Yesterday's switch-on of the privately-funded Seacom undersea cable has been described as an historic day for Africa. For South Africans it is significant enough, doubling international capacity in a single stroke, but for countries in East Africa it is even more significant in that it is their first fixed international connection ever.
The 17 000km cable runs from the kwaZulu-Natal coast to Europe and India, with landing points in countries along the route.
Stressing that the project is privately- owned and -funded, Shanduka Group executive chairman Cyril Ramaphosa says the commissioning of the cable is something new and historic out of Africa.
"This is an African project – for Africans by Africans," he says. "This is something we should witness more often – it is Nepad in real life.
"The benefits we as Africans will derive are enormous in terms of education and the way we do business."
Brian Herlihy, CEO of Seacom, adds that the project will influence how a generation of Africans comes of age.
"Today we can say we are contributing to things that will change the face of Africa is so many positive ways," he says.
The new cable has a capacity of 1.28Tb (more than 1 280 Gigabytes), sufficient to enable high-definition TV, IPTV and peer-to-peer networks, as well as to provide for surging Internet demand, especially ahead of the 2010 FIFA World Cup.
Importantly, pricing will be significantly lower than present pricing, which will allow greater access to the technology in southern and East Africa.
The commissioning of the cable has been welcomed by South African businesses.
“We welcome the dawn of more competitive communications,” says James Herbst, CEO of Huge Telecom. “For decades South Africa has been ranked as one of the countries with the highest communications costs and this has in some industries stifled a lot of potential.
“There are really two sides to the coin,” says Herbst. “The vast improvement in capacity will open up the door to technology solutions that have been near impossible to implement effectively in the past, such as Software-as-a-Service and true Cloud Computing, whilst the expected cost-reduction will mean that communications will finally become more accessible.
“Communications is critical to the stability and growth of any country,” says Herbst. “Studies have proven time and time again that there is a direct correlation between pervasive broadband and economic growth and the access that Seacom and eventually other international cables will provide is definitely a step in the right direction,” he adds.
Tim Walter, general manager: product & marketing at independent telecommunications service provider, Nashua Mobile, says that although expectations of massive, overnight price drops are unrealistic, the new cable will introduce real competition to this part of the telecommunications market and help to gradually bring prices down while driving data usage caps up.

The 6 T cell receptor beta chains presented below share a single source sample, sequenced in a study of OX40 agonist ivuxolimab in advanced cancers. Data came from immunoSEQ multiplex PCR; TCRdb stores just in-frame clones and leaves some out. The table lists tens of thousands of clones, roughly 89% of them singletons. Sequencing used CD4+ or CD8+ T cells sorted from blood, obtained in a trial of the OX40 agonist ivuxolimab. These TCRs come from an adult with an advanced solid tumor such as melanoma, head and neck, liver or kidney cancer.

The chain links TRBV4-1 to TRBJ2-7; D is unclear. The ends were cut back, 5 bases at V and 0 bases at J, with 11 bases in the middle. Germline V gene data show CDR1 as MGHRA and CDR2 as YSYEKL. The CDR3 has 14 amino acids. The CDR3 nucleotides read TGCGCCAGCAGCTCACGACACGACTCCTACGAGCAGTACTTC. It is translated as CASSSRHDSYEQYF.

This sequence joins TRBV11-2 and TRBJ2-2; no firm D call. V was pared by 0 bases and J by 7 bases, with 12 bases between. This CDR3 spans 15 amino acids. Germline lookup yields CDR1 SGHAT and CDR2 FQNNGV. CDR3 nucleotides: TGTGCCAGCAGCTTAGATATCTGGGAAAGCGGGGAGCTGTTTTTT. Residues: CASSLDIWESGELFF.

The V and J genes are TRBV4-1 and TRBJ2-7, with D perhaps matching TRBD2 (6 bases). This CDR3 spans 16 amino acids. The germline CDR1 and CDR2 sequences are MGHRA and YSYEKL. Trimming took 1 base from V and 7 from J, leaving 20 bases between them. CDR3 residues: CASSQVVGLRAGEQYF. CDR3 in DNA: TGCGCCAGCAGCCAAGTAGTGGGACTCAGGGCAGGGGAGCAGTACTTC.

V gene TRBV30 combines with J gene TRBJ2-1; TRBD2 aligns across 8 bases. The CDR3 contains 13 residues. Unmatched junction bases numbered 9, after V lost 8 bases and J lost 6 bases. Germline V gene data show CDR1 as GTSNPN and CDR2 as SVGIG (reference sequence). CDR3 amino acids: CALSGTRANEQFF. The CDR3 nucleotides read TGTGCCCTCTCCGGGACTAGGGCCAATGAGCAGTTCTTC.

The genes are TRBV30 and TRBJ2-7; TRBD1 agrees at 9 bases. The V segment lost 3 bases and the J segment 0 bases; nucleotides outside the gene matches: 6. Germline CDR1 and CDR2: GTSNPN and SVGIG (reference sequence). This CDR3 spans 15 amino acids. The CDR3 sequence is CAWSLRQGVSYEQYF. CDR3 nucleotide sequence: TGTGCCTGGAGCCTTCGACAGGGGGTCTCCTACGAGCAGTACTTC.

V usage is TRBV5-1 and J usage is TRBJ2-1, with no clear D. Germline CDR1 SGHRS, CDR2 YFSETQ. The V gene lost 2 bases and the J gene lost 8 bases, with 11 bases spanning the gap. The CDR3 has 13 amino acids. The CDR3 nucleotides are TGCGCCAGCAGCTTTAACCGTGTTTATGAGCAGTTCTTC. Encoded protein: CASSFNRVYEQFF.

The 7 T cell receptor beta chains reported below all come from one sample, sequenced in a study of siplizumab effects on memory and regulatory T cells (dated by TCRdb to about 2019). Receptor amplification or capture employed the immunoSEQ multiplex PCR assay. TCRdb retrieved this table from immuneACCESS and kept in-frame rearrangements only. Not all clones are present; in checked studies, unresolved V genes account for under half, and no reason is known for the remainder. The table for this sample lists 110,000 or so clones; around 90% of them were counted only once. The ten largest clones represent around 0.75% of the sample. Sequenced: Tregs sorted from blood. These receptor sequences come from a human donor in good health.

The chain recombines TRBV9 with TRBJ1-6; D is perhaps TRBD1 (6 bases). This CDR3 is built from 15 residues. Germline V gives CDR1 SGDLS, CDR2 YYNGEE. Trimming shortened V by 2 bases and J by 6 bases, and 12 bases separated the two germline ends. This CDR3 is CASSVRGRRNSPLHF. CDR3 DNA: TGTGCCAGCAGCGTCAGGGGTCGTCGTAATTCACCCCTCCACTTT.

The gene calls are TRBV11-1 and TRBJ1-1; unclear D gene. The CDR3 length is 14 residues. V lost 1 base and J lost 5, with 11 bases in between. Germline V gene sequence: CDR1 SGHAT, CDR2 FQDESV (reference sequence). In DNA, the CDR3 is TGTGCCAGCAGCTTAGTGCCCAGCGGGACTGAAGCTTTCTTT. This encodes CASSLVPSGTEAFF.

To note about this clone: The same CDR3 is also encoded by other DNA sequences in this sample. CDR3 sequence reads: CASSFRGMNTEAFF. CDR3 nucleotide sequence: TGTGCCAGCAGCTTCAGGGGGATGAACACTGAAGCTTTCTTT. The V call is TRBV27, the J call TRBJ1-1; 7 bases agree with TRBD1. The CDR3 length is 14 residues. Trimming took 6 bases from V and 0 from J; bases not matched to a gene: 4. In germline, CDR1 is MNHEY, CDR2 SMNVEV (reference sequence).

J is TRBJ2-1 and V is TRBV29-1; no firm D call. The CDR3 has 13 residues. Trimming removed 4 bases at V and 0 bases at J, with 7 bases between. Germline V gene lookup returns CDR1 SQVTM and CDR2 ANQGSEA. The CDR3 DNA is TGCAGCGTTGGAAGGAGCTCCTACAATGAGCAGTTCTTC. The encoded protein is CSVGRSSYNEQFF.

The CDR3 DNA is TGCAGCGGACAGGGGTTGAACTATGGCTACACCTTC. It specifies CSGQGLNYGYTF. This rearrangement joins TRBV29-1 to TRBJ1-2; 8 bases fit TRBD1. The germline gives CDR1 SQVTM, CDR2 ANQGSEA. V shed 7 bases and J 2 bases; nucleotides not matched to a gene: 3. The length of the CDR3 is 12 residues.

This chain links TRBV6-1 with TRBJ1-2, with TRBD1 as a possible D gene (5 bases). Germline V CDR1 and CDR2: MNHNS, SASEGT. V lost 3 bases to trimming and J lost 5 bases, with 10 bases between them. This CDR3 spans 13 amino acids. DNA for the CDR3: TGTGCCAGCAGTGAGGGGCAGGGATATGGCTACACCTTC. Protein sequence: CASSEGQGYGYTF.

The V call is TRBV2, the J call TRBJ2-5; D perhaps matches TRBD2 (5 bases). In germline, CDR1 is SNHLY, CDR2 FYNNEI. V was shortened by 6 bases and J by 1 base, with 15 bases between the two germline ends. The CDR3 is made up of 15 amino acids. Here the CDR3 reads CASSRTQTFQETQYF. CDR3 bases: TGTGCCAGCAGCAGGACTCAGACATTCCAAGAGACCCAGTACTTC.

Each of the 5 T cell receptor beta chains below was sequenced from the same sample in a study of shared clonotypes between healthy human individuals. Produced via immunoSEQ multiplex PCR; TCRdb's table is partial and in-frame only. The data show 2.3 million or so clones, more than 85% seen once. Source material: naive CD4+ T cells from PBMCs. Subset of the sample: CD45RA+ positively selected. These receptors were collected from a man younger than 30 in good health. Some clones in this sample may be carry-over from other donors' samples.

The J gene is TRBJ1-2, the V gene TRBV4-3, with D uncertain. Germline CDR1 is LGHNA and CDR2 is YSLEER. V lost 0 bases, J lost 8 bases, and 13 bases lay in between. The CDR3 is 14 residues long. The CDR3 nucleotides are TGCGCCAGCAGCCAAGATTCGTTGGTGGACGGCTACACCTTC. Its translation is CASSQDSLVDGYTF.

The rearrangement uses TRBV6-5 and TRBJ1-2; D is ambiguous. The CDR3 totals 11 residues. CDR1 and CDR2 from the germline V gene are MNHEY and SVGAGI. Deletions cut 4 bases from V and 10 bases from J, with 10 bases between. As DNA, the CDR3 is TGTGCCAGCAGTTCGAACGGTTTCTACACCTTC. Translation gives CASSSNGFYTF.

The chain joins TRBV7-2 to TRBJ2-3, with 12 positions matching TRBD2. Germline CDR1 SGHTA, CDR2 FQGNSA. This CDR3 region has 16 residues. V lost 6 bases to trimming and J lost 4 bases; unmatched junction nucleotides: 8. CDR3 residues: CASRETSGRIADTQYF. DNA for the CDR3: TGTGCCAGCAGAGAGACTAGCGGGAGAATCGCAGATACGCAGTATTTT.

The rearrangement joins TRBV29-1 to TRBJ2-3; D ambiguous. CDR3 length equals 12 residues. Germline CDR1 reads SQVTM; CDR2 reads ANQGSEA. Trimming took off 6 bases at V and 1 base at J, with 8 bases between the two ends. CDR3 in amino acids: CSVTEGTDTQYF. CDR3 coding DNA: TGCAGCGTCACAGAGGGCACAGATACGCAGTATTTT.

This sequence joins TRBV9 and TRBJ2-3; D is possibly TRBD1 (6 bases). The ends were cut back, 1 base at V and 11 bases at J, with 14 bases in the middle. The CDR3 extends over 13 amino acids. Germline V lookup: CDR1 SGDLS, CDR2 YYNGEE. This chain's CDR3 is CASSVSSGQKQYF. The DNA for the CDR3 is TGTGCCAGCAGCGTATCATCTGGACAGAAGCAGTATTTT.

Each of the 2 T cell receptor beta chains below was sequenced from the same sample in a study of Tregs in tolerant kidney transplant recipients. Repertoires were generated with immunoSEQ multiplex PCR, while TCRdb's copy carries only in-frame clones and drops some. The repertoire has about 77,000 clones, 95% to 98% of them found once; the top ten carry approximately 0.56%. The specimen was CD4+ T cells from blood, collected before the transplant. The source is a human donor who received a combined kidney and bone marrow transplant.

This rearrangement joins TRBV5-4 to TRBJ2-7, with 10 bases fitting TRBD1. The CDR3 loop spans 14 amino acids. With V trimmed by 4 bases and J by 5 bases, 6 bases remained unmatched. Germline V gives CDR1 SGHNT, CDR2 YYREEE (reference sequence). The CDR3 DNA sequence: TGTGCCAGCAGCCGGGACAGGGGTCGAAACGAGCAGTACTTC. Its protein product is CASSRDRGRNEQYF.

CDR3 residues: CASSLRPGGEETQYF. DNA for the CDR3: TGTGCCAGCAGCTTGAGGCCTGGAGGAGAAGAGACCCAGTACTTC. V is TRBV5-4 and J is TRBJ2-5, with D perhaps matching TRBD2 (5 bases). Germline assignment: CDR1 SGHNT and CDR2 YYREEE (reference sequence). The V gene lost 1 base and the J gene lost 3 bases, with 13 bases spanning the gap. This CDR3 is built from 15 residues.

"Up until now, most of the country's international bandwidth through the Sat-3/Safe cables has been controlled by the incumbent operator and slow satellite connectivity was the only real alternative. Now, other networks and service providers have an alternate source for international bandwidth that they can turn to."
Walter says that the introduction of Seacom should result in some price drops for broadband Internet users, although they should bear in mind that international bandwidth accounts for only part of the expense of an Internet connection.
In addition, for reasons of redundancy and capacity, service providers will need to use Sat-3/Safe in addition to Seacom, meaning that the owners of the older cables will still have a great deal of market power. "These factors will preclude sudden and sharp drops in broadband prices," Walter says.
However, broadband users can expect to see their data caps grow rapidly in the months and years to come as international bandwidth becomes cheaper and more abundant. That will mean that they will be able to do far more with their Internet connections – including video streaming and big media downloads – at a far more affordable cost, says Walter.
Telkom, for example, recently lifted caps on 2 Gb broadband packages to 3 Gb and 3 Gb caps to 5 Gb. Caps of 10GB, 20GB, 30GB or more could become affordable to average broadband users within a matter of two to three years.
Seacom's arrival marks only the beginnings of a more competitive market for international bandwidth in South Africa, notes Walter. A host of additional cables, including the West Africa Cable System (WACS) and the Eastern Africa Submarine Cable System (EASSy), will add bring even more international bandwidth to the country over the next two years.
In addition, Telkom plans to nearly treble the capacity of the Sat-3 submarine cable system that connects next month. The operator will upgrade Sat-3 from 120Gbps to 340Gbps and has said that it expects dramatic falls in the cost of international bandwidth over the next few years.